economics

Mercantilism, the Physiocrats, and Adam Smith

In the transition to modern times (16th–18th cent.), European overseas expansion led to the growth of commerce and the economic policies of mercantilism, a system that inspired a substantial body of literature on the subject of economic nationalism. In the late 17th and the 18th cents., protest against the governmental regulation characteristic of mercantilism was voiced, especially by the physiocrats. That group advocated laissez-faire, arguing that business should follow freely the "natural laws" of economics without government interference. They regarded agriculture as the sole productive economic activity and encouraged the improvement of cultivation. Because they considered land to be the sole source of wealth, they urged the adoption of a tax on land as the only economically justifiable tax.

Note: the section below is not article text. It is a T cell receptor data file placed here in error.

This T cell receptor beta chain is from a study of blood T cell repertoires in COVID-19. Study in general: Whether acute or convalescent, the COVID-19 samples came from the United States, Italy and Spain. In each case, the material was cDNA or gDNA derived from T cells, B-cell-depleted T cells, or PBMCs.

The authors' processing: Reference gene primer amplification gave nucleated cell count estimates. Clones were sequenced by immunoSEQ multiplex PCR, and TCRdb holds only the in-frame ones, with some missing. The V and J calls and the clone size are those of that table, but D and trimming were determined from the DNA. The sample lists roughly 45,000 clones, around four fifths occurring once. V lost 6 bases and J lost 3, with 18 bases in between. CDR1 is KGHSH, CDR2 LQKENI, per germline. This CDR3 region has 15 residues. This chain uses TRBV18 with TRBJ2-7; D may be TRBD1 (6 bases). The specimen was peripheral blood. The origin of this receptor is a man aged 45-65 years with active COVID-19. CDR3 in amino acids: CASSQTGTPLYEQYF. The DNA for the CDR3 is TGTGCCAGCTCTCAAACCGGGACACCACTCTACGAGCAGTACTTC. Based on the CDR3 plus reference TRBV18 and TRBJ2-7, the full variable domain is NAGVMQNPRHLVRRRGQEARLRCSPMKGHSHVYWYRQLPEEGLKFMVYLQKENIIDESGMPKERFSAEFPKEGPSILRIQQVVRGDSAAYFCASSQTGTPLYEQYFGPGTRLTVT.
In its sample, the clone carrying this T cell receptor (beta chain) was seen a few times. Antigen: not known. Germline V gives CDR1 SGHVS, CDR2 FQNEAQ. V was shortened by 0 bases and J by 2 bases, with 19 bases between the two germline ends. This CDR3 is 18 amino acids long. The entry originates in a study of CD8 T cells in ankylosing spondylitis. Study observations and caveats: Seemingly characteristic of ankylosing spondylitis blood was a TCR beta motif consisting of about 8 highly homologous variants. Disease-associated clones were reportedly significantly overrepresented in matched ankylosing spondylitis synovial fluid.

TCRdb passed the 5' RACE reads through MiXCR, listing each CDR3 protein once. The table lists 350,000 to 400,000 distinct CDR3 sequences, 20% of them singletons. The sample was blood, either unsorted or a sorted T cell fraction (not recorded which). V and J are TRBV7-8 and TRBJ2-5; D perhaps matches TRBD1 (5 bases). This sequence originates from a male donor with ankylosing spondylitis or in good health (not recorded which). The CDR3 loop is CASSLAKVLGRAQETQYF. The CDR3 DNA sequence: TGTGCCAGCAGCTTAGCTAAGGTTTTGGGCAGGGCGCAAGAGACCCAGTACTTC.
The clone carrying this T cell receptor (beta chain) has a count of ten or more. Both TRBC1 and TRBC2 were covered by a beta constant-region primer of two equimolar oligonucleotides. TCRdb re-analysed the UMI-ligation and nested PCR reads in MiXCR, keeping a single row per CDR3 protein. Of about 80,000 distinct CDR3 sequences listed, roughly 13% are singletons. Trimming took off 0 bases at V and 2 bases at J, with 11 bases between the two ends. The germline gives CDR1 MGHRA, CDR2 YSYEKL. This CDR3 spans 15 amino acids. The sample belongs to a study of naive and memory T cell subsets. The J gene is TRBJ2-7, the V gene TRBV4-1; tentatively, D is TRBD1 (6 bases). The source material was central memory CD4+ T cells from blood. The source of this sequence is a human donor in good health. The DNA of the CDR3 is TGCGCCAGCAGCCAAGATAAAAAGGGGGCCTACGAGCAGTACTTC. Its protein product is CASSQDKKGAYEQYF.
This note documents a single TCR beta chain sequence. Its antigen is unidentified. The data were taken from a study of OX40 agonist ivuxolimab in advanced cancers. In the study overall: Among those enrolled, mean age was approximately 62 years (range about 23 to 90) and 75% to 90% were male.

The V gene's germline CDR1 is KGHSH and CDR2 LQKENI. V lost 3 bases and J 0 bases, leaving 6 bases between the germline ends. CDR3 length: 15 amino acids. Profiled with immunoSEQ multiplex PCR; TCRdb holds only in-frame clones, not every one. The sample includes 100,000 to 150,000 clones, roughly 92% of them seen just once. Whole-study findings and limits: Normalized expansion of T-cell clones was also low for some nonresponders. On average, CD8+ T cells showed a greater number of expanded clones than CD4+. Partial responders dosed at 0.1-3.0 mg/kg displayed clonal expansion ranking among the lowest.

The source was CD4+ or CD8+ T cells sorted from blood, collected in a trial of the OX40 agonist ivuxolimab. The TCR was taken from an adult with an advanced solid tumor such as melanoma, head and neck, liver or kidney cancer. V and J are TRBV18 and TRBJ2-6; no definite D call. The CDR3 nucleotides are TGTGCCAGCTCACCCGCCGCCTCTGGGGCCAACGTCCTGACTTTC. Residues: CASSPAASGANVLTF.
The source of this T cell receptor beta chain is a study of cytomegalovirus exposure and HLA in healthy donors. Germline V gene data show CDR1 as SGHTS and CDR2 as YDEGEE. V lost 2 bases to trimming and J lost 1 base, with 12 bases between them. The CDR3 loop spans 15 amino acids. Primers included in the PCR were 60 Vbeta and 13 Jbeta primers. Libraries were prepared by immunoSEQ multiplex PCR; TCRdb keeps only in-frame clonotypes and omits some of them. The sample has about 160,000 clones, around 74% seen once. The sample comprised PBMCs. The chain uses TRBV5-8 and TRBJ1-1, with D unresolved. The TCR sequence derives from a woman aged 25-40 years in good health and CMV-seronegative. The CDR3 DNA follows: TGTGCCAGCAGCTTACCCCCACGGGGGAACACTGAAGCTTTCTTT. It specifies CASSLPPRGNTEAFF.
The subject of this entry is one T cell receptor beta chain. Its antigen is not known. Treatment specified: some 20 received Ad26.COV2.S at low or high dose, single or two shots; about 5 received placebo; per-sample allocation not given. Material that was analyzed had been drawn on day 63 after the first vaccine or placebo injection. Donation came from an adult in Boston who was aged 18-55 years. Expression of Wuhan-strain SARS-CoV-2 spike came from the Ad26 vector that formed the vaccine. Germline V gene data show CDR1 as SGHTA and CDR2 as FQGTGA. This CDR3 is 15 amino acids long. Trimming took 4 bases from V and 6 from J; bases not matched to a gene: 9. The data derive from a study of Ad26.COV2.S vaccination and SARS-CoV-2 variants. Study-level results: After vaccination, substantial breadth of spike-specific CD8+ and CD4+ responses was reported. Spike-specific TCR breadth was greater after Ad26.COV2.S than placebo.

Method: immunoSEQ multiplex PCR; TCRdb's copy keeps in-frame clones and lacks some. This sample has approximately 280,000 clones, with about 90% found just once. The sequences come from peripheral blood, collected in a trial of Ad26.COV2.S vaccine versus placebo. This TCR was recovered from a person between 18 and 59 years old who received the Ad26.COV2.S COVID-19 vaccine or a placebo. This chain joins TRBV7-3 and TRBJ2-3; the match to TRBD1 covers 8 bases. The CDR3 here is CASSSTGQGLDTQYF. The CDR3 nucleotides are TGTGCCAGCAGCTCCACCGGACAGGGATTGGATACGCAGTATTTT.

In the 18th cent. important work in economics was done by the Scottish philosopher David Hume. His analysis of the natural advantages that some nations enjoy in the cultivation of certain products and his observations on the flow of commerce became the basis for the theory of international trade. The most important work of the 18th cent., however, was Adam Smith's An Inquiry into the Nature and Causes of the Wealth of Nations (1776), which is considered by many to be the first complete treatise on economics. Smith identified self-interest as the basic economic force and, through his analysis of the division of labor and his comprehensive study of the development of economic institutions in the West, established economics as a major area of study. John Millar, a follower of Smith, incorporated and developed these ideas into a highly sophisticated economic interpretation of history. Smith's theories, especially his advocacy of free trade, played an important part in the Industrial Revolution then taking place in Britain.

The Columbia Electronic Encyclopedia, 6th ed. Copyright © 2012, Columbia University Press. All rights reserved.

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